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Basic Facts

  • Electrical cardioversion is a brief, outpatient procedure in which synchronized, low-voltage electrical shocks are administered to the heart.
  • The shocks treat heart rhythm disturbances, such as atrial fibrillation and atrial flutter, by restoring regular rhythm.
  • Cardioversion is typically quite effective, but rarely cures the abnormal heart rhythm.
Cardioversion is a procedure in which synchronized, low-voltage electrical shocks are administered to the heart to correct an abnormal rhythm, also called an arrhythmia. These shocks may be delivered by placing a device inside (internal) or outside (external) the body. The external type of cardioversion is called electric cardioversion, and involves placing a defibrillator, a small machine with paddles and electrodes, on the patient's chest. Electrical cardioversion is performed to correct abnormal heartbeats in non-emergency ("elective") situations, while internal cardioversion using an implantable cardioverter defibrillator (ICD) is part of cardiopulmonary resuscitation (CPR) during an emergency.


Cardioversion may be used before or after other treatment methods, and is indicated in patients who have heart conditions involving an abnormal rhythm. These conditions include:
  • Atrial fibrillation;
  • Atrial flutter;
  • Ventricular tachycardia, an abnormally fast heartbeat of more than 100 beats per minute that originates in one of the ventricles; and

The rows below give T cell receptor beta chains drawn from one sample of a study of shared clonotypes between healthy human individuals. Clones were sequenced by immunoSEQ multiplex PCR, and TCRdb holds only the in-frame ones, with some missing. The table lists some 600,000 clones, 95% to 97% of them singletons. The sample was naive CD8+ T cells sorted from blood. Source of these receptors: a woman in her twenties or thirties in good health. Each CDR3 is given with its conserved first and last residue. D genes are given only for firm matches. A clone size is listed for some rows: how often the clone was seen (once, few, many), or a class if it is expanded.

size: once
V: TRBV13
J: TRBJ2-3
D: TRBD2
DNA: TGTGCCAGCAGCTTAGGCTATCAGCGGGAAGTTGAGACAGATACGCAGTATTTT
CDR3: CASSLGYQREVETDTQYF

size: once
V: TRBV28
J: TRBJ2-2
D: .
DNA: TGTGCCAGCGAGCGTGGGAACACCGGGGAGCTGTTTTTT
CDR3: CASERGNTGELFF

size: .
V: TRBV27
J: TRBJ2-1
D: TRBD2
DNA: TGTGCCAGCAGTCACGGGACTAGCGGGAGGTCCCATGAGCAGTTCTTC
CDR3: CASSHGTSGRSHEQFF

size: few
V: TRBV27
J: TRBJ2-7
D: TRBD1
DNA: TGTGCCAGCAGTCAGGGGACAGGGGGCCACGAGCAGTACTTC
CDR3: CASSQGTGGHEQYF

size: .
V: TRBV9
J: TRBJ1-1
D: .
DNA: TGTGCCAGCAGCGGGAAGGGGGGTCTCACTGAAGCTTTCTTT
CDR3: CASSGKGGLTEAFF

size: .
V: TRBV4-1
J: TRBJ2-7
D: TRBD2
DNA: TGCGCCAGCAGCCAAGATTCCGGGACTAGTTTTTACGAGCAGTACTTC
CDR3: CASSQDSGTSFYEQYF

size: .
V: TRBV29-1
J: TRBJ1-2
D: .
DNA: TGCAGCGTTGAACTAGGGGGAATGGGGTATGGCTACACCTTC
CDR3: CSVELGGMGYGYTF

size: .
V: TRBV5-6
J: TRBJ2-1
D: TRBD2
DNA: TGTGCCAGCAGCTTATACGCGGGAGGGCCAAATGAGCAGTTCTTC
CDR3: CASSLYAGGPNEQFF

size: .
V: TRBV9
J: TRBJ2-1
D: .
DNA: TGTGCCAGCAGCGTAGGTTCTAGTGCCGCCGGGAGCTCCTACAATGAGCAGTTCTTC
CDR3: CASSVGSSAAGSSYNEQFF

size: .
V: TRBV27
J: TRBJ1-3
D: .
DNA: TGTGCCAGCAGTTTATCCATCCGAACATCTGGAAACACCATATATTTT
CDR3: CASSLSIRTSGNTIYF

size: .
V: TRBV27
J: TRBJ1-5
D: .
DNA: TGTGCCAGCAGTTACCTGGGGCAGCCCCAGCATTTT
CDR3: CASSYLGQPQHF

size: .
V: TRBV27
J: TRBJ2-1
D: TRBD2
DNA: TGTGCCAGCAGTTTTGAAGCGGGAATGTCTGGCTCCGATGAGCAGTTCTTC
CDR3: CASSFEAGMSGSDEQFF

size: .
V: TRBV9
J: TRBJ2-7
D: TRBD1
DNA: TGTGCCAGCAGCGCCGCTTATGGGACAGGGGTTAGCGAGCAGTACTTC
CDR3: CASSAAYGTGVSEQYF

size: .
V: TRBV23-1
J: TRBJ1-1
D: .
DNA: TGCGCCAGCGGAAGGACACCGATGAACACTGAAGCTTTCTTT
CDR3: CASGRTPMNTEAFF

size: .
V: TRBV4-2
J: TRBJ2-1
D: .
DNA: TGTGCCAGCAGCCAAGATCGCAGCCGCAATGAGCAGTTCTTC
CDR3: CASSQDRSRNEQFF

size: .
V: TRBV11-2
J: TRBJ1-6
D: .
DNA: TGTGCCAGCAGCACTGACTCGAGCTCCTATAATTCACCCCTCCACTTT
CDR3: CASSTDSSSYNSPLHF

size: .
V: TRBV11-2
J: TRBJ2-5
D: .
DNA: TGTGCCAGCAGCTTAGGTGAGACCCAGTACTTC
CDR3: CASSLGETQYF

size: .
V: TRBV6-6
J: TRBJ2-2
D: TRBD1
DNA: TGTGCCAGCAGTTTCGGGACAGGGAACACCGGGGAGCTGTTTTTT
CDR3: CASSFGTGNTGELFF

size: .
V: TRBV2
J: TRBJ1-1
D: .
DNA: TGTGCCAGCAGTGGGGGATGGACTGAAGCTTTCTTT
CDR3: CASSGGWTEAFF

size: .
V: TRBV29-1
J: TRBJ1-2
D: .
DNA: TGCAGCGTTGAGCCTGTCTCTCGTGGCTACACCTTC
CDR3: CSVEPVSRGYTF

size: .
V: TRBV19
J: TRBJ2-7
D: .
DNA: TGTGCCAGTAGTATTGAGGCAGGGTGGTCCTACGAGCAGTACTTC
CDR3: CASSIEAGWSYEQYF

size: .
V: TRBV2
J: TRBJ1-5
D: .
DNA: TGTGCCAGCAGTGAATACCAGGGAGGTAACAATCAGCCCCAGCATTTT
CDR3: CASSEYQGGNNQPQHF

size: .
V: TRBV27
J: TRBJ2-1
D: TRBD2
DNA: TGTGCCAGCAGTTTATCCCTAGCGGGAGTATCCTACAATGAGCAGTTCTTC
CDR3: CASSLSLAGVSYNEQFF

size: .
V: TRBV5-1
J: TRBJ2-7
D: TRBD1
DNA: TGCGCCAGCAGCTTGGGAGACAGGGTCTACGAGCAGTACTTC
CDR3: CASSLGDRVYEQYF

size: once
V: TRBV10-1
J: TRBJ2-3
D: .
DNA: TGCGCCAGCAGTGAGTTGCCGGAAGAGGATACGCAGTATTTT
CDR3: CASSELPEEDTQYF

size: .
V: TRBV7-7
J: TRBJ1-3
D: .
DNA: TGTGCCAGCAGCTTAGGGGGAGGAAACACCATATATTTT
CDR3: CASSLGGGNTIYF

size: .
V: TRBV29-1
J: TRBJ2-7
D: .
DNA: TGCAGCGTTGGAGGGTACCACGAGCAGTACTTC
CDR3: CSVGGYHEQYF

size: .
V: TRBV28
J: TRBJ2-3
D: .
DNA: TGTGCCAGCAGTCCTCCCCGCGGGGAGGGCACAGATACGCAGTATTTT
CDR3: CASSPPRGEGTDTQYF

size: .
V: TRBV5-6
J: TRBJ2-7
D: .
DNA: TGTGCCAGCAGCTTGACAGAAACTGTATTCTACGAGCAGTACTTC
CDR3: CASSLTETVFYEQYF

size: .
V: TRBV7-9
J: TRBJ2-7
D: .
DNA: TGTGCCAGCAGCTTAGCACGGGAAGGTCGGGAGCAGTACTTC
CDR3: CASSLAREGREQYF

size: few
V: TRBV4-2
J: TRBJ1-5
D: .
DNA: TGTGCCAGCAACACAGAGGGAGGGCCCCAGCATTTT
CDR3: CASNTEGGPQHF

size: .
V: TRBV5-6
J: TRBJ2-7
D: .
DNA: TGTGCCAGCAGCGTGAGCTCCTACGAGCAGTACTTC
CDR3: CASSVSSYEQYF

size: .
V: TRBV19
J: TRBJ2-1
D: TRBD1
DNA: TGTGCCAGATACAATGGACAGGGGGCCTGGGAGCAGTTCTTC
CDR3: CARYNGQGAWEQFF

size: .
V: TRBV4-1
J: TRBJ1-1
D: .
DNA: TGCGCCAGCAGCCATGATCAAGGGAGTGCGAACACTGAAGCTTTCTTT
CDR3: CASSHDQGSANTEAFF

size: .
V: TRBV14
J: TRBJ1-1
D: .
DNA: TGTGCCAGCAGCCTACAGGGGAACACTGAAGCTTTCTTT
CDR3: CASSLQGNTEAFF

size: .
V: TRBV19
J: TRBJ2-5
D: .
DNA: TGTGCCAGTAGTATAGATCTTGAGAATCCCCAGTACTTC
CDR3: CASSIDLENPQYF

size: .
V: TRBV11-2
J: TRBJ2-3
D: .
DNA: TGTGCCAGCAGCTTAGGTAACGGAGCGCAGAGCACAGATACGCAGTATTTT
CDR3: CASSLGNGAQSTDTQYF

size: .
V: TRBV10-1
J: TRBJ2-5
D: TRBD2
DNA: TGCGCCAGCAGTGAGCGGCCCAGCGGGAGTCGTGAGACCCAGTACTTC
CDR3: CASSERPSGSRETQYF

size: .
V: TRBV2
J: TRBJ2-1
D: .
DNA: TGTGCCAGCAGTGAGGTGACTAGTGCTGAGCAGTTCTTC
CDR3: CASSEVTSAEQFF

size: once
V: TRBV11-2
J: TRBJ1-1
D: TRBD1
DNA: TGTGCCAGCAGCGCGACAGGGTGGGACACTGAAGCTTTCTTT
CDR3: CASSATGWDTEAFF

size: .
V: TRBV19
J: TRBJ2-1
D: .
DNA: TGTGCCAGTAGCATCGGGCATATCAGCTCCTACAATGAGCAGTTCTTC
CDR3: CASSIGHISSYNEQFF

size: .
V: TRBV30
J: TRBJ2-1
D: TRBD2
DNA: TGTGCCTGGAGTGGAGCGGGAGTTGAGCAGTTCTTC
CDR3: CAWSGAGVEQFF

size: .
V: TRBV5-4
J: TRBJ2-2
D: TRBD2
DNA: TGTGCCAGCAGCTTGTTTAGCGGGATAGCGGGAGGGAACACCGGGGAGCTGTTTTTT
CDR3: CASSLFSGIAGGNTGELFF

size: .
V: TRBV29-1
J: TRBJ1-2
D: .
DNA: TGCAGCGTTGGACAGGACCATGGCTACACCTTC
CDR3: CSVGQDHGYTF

• Ventricular fibrillation, an abnormal, non-coordinated heart rhythm originating in one of the ventricles.

In most cases, patients must undergo anticoagulation -- administration of anti-clotting drugs such as heparin and warfarin (Coumadin) -- before cardioversion. Although the physician will provide specific pre-procedure instructions to the patients, typically patients are asked to refrain from eating or drinking within 8 hours of the cardioversion procedure. Medications should still be taken on the day before and the day of the procedure, but with only a small sip of water.


Patients with a rapid, abnormal heart rhythm are eligible for cardioversion. Certain conditions may preclude patients from being eligible. These include:
  • Sinus tachycardia, a rapid heartbeat caused by the sinus node; and
  • Multifocal tachycardia, a rapid heartbeat caused by too many electrical signals from the atria.

Patients who have had an arrhythmia for longer than one year and those who are not taking an anticoagulant medication before cardioversion are at greater risk for complications. Compromised kidney or liver function as well as the presence of other heart conditions such as heart failure or abnormal valves may increase risk as well.


A nurse will give the patient anesthesia through an intravenous (IV) line to eliminate pain and induce sleep. Men may have their chest hair shaved, and electrocardiogram (ECG) patches will be placed on the chest and sometimes the back as well so that the health professionals can monitor the patient's heartbeat during the procedure. Adhesive cardioversion pads will then be placed firmly on the chest. They will automatically discharge a specific amount of electric current (lasting a few seconds) to the heart. In most cases, this will be repeated a few times to restore a regular rhythm.


Afterward, the patient's physician may perform another ECG to ensure the procedure was successful. Results and next steps will be discussed and the patient will be moved to a recovery area.


Complications are rare but may include:
  • Blood clots;
  • Allergic reaction to sedative or medications;
  • Fluid in the lungs;
  • Heart attack; and
  • Stroke.
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